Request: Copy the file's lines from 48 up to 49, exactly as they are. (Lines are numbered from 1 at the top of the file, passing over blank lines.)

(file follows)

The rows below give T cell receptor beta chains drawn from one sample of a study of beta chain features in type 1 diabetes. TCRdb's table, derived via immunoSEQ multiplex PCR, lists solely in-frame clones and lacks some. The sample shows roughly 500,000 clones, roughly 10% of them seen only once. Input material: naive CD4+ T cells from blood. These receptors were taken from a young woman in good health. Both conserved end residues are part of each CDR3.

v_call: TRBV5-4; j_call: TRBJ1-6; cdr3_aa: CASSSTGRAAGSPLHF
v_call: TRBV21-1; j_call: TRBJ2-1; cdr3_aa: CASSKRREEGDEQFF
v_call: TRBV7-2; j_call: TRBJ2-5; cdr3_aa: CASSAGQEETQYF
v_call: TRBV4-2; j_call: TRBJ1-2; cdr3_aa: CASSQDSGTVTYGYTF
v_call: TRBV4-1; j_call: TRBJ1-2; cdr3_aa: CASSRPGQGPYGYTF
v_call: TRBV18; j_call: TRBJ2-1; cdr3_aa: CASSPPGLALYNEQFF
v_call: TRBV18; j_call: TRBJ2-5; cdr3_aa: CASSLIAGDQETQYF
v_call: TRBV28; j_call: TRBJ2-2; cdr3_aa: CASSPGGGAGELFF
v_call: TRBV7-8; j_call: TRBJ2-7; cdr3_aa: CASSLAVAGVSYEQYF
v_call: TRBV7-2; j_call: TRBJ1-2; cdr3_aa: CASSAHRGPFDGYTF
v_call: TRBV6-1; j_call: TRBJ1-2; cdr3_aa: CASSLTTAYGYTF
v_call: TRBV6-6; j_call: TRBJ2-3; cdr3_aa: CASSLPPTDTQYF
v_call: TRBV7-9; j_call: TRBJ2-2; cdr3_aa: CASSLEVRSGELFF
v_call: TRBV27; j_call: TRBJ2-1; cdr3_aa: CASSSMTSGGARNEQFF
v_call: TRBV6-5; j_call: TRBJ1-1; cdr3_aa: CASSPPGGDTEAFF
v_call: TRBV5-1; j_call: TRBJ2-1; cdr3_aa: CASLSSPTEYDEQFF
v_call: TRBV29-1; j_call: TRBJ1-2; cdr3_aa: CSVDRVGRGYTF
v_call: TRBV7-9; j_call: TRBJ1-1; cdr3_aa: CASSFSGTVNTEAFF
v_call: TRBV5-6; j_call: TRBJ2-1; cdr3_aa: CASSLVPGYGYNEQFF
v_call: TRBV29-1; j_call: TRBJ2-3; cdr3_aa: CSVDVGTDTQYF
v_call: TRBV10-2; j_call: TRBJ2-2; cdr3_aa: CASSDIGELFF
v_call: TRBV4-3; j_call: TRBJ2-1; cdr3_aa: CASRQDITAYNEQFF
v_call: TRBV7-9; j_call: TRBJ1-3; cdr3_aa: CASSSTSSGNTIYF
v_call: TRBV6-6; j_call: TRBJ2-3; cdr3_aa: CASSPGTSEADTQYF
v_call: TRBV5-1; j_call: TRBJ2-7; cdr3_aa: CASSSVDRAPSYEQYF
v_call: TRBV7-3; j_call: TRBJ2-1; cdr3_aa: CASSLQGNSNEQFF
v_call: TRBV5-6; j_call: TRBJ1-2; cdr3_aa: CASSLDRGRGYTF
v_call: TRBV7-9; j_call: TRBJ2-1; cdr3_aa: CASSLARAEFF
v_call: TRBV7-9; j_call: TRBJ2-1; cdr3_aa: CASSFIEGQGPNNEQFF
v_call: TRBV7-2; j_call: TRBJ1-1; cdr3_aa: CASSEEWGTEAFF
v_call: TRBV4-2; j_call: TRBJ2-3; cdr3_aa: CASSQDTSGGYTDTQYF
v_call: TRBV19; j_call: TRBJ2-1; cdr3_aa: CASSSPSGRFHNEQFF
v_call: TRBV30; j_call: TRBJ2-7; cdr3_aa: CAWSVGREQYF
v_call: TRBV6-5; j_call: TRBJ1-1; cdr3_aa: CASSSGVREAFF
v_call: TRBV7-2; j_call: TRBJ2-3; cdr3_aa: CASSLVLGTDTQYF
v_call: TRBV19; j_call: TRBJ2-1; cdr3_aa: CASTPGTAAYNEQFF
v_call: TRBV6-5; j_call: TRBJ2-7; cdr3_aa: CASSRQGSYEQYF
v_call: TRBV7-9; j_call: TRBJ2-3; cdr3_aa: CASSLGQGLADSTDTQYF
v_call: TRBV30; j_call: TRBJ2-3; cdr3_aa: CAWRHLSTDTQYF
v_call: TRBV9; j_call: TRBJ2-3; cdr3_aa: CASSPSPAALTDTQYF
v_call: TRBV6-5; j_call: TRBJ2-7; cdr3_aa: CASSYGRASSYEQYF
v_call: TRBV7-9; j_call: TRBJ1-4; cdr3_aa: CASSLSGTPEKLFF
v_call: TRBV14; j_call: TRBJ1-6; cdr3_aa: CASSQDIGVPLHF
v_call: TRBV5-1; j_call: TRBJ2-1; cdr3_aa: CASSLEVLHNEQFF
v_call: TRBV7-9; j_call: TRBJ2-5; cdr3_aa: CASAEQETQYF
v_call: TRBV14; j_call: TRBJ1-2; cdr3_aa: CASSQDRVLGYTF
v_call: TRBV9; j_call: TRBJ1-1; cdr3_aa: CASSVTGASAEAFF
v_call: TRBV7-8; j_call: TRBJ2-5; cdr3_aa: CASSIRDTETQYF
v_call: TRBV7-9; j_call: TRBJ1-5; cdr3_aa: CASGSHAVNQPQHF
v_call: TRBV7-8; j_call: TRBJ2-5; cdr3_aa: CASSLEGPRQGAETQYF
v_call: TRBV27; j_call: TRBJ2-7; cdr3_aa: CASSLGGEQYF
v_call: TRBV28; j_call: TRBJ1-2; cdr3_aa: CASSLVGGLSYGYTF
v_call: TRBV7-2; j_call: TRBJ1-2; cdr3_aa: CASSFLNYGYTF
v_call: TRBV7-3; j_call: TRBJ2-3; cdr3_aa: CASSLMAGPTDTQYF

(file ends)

v_call: TRBV9; j_call: TRBJ1-1; cdr3_aa: CASSVTGASAEAFF
v_call: TRBV7-8; j_call: TRBJ2-5; cdr3_aa: CASSIRDTETQYF